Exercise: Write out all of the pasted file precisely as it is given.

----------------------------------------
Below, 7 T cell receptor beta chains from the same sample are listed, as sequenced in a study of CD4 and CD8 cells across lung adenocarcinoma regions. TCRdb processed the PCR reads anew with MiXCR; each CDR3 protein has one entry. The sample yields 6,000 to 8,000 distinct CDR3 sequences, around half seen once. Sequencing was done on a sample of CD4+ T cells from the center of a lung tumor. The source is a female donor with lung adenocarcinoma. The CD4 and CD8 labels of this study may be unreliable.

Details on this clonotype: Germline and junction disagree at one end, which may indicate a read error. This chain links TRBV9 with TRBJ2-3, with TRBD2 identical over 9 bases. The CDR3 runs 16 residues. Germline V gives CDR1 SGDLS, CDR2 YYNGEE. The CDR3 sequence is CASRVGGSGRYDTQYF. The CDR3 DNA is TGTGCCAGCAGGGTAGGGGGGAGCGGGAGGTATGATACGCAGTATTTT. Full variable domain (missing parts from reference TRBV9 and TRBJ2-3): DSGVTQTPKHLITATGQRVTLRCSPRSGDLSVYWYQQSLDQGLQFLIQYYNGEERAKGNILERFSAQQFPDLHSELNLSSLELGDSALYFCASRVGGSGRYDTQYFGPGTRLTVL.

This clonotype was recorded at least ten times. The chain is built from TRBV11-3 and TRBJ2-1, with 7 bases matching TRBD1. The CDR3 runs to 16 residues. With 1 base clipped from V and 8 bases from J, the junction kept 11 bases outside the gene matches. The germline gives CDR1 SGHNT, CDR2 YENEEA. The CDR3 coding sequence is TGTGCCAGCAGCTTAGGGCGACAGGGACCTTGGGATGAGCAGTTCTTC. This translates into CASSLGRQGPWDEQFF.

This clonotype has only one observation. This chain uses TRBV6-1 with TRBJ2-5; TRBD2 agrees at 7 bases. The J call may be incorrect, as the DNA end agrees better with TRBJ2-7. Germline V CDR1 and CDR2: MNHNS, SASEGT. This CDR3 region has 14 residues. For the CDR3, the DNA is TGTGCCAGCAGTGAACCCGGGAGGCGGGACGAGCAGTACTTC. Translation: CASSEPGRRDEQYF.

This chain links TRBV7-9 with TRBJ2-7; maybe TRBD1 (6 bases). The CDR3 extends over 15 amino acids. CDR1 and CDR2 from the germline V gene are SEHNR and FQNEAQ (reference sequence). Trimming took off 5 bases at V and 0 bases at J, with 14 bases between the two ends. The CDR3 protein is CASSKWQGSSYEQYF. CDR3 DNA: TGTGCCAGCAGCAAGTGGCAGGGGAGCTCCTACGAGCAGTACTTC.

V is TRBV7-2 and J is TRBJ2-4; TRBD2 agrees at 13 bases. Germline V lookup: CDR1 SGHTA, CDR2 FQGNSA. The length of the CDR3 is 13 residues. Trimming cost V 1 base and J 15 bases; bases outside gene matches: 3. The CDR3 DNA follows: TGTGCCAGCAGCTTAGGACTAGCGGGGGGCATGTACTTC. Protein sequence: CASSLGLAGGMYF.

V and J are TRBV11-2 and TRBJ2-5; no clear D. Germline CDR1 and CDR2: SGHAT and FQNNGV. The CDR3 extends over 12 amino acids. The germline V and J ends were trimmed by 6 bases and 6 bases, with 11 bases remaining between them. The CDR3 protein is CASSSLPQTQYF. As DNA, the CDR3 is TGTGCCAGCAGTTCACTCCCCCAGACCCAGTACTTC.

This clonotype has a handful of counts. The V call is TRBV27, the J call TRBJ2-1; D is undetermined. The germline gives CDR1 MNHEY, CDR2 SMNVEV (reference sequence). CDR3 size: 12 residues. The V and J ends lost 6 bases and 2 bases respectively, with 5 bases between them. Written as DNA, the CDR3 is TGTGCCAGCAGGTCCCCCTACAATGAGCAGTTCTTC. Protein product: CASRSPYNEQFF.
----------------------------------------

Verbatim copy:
Below, 7 T cell receptor beta chains from the same sample are listed, as sequenced in a study of CD4 and CD8 cells across lung adenocarcinoma regions. TCRdb processed the PCR reads anew with MiXCR; each CDR3 protein has one entry. The sample yields 6,000 to 8,000 distinct CDR3 sequences, around half seen once. Sequencing was done on a sample of CD4+ T cells from the center of a lung tumor. The source is a female donor with lung adenocarcinoma. The CD4 and CD8 labels of this study may be unreliable.

Details on this clonotype: Germline and junction disagree at one end, which may indicate a read error. This chain links TRBV9 with TRBJ2-3, with TRBD2 identical over 9 bases. The CDR3 runs 16 residues. Germline V gives CDR1 SGDLS, CDR2 YYNGEE. The CDR3 sequence is CASRVGGSGRYDTQYF. The CDR3 DNA is TGTGCCAGCAGGGTAGGGGGGAGCGGGAGGTATGATACGCAGTATTTT. Full variable domain (missing parts from reference TRBV9 and TRBJ2-3): DSGVTQTPKHLITATGQRVTLRCSPRSGDLSVYWYQQSLDQGLQFLIQYYNGEERAKGNILERFSAQQFPDLHSELNLSSLELGDSALYFCASRVGGSGRYDTQYFGPGTRLTVL.

This clonotype was recorded at least ten times. The chain is built from TRBV11-3 and TRBJ2-1, with 7 bases matching TRBD1. The CDR3 runs to 16 residues. With 1 base clipped from V and 8 bases from J, the junction kept 11 bases outside the gene matches. The germline gives CDR1 SGHNT, CDR2 YENEEA. The CDR3 coding sequence is TGTGCCAGCAGCTTAGGGCGACAGGGACCTTGGGATGAGCAGTTCTTC. This translates into CASSLGRQGPWDEQFF.

This clonotype has only one observation. This chain uses TRBV6-1 with TRBJ2-5; TRBD2 agrees at 7 bases. The J call may be incorrect, as the DNA end agrees better with TRBJ2-7. Germline V CDR1 and CDR2: MNHNS, SASEGT. This CDR3 region has 14 residues. For the CDR3, the DNA is TGTGCCAGCAGTGAACCCGGGAGGCGGGACGAGCAGTACTTC. Translation: CASSEPGRRDEQYF.

This chain links TRBV7-9 with TRBJ2-7; maybe TRBD1 (6 bases). The CDR3 extends over 15 amino acids. CDR1 and CDR2 from the germline V gene are SEHNR and FQNEAQ (reference sequence). Trimming took off 5 bases at V and 0 bases at J, with 14 bases between the two ends. The CDR3 protein is CASSKWQGSSYEQYF. CDR3 DNA: TGTGCCAGCAGCAAGTGGCAGGGGAGCTCCTACGAGCAGTACTTC.

V is TRBV7-2 and J is TRBJ2-4; TRBD2 agrees at 13 bases. Germline V lookup: CDR1 SGHTA, CDR2 FQGNSA. The length of the CDR3 is 13 residues. Trimming cost V 1 base and J 15 bases; bases outside gene matches: 3. The CDR3 DNA follows: TGTGCCAGCAGCTTAGGACTAGCGGGGGGCATGTACTTC. Protein sequence: CASSLGLAGGMYF.

V and J are TRBV11-2 and TRBJ2-5; no clear D. Germline CDR1 and CDR2: SGHAT and FQNNGV. The CDR3 extends over 12 amino acids. The germline V and J ends were trimmed by 6 bases and 6 bases, with 11 bases remaining between them. The CDR3 protein is CASSSLPQTQYF. As DNA, the CDR3 is TGTGCCAGCAGTTCACTCCCCCAGACCCAGTACTTC.

This clonotype has a handful of counts. The V call is TRBV27, the J call TRBJ2-1; D is undetermined. The germline gives CDR1 MNHEY, CDR2 SMNVEV (reference sequence). CDR3 size: 12 residues. The V and J ends lost 6 bases and 2 bases respectively, with 5 bases between them. Written as DNA, the CDR3 is TGTGCCAGCAGGTCCCCCTACAATGAGCAGTTCTTC. Protein product: CASRSPYNEQFF.